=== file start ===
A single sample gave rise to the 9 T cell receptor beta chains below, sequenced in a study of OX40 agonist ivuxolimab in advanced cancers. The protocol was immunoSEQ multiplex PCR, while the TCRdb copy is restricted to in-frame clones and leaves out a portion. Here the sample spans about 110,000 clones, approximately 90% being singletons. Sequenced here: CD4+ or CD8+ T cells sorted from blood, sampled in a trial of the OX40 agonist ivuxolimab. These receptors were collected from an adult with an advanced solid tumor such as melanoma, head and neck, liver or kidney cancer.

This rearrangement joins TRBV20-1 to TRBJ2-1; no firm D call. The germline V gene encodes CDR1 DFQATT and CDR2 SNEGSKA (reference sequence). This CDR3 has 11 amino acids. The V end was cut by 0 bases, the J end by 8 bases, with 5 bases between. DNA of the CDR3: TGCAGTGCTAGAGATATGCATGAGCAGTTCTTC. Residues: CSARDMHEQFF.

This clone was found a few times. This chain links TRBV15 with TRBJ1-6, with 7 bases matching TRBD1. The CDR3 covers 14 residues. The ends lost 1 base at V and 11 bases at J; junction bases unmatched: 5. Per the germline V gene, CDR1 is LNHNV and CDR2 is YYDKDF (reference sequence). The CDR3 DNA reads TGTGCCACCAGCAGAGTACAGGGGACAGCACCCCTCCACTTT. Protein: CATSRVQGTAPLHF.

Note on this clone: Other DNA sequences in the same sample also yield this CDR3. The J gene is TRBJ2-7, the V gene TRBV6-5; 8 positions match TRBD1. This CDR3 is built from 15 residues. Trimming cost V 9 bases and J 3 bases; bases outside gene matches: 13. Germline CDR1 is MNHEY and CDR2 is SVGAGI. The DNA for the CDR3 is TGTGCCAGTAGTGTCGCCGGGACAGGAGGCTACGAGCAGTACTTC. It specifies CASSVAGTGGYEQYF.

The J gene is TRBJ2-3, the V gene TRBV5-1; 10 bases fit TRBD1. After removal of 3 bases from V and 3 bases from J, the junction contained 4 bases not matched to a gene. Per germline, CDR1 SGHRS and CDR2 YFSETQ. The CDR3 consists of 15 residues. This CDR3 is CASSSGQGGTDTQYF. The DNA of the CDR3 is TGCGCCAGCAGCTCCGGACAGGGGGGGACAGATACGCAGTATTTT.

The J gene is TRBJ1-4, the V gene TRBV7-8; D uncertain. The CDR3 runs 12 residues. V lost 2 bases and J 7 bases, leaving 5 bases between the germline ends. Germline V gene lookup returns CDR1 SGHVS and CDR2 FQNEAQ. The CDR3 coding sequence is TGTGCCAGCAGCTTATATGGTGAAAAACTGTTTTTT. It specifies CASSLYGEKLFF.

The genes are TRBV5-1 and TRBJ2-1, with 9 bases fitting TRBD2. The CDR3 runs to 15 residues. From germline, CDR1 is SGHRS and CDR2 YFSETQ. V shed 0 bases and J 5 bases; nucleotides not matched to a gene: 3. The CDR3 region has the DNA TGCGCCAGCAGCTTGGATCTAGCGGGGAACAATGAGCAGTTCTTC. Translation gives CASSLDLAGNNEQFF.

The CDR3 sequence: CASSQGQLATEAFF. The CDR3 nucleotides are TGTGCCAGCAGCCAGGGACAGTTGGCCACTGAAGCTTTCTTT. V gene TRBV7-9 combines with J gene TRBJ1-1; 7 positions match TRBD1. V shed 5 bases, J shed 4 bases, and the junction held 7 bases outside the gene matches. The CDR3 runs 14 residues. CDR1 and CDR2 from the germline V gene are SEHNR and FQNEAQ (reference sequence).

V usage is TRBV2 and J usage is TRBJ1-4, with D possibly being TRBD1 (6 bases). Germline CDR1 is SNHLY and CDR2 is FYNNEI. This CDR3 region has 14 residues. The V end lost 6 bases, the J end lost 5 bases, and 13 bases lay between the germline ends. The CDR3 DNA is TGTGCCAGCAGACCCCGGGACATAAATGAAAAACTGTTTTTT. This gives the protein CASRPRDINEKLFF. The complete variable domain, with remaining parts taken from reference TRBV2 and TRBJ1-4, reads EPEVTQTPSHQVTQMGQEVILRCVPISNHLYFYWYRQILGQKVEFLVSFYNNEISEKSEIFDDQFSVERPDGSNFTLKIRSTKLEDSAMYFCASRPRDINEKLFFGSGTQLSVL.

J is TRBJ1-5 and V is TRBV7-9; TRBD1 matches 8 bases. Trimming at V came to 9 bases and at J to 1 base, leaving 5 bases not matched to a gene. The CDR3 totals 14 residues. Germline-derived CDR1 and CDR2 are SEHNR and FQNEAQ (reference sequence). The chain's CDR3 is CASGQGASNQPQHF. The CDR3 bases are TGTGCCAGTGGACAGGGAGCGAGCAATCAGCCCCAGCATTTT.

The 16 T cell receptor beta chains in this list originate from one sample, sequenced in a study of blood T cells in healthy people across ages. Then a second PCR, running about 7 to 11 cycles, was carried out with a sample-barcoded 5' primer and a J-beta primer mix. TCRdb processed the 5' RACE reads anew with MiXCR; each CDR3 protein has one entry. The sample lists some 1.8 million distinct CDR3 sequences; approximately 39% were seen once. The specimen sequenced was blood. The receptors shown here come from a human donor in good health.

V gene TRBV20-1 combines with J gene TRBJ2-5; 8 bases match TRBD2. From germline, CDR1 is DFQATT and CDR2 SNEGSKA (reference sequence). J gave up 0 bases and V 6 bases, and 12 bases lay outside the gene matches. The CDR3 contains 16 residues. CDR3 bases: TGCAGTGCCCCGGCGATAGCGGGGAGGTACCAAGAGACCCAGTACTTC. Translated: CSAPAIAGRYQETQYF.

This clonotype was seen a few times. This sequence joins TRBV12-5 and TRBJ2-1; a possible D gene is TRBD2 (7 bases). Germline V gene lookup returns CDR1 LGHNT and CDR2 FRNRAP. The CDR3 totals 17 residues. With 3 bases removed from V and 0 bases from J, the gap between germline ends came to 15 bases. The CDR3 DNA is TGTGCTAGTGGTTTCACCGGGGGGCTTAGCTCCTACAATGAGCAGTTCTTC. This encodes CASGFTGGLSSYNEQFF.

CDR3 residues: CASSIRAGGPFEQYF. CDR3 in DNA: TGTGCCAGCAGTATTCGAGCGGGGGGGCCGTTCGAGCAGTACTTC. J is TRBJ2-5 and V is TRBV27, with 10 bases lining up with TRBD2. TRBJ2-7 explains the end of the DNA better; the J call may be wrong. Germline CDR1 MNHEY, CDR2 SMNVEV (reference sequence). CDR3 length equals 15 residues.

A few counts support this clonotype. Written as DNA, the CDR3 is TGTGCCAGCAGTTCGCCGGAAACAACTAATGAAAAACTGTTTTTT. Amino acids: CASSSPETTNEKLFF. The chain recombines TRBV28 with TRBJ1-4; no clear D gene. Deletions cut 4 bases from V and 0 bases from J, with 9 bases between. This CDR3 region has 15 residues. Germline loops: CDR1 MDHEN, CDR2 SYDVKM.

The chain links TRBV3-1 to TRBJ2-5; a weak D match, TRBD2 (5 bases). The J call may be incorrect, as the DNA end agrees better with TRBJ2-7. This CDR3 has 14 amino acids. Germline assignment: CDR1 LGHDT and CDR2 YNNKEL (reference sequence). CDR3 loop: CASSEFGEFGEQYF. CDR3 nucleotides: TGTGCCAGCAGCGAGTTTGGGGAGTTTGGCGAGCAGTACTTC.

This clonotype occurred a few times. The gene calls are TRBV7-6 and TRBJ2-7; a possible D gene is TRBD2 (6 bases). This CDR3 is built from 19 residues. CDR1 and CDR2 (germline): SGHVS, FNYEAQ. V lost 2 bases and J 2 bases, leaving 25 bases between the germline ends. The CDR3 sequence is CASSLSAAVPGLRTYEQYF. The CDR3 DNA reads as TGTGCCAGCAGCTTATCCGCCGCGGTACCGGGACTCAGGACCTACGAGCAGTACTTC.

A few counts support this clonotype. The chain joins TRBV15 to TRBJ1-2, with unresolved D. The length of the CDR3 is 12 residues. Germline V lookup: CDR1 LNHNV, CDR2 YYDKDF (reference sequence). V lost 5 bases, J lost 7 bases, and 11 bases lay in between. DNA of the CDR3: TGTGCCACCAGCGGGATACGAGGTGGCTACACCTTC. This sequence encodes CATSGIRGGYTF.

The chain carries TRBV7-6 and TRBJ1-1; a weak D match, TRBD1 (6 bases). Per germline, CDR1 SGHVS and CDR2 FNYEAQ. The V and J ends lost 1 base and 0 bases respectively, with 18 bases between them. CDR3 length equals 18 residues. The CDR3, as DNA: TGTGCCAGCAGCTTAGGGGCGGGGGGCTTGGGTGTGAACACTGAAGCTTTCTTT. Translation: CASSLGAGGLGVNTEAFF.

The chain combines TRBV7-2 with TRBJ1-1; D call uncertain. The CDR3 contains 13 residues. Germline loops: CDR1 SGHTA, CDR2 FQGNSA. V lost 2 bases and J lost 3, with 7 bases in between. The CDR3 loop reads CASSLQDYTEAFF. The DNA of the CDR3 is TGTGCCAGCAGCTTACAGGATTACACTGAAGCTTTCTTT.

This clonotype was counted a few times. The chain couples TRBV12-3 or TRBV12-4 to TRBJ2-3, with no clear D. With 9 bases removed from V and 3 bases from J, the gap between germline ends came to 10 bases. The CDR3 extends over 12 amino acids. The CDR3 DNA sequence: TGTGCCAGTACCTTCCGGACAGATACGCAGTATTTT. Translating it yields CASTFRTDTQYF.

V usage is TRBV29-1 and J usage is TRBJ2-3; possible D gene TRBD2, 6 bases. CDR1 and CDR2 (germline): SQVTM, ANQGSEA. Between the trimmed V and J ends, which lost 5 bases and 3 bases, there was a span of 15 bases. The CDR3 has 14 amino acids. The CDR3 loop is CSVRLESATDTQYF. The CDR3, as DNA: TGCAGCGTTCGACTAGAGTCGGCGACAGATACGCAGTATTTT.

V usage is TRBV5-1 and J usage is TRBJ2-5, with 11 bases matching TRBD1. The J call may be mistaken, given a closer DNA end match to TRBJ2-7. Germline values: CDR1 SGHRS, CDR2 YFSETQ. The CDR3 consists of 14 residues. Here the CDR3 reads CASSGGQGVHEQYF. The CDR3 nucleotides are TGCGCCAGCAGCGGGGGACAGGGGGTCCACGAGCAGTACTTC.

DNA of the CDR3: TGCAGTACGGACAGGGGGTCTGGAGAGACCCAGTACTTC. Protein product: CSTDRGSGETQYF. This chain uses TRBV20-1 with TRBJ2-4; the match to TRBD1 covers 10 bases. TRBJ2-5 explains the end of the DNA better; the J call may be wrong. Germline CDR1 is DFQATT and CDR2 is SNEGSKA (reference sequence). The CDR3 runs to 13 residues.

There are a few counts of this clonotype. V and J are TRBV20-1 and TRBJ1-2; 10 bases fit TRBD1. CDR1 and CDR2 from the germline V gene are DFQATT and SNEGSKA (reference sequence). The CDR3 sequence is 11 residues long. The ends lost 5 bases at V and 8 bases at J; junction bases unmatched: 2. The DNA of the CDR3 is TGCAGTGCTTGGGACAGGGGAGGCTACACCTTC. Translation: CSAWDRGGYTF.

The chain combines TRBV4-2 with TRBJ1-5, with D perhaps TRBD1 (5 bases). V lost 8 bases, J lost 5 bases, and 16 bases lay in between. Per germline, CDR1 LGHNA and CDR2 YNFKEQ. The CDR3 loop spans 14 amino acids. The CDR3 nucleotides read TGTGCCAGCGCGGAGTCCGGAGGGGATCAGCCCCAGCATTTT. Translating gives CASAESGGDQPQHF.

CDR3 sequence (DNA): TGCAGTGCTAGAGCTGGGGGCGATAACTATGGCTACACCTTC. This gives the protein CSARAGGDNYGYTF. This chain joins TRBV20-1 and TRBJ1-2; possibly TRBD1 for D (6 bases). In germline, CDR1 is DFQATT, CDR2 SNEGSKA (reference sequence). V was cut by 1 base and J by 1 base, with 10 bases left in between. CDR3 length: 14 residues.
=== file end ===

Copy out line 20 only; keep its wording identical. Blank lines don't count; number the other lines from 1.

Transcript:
The chain combines TRBV7-2 with TRBJ1-1; D call uncertain. The CDR3 contains 13 residues. Germline loops: CDR1 SGHTA, CDR2 FQGNSA. V lost 2 bases and J lost 3, with 7 bases in between. The CDR3 loop reads CASSLQDYTEAFF. The DNA of the CDR3 is TGTGCCAGCAGCTTACAGGATTACACTGAAGCTTTCTTT.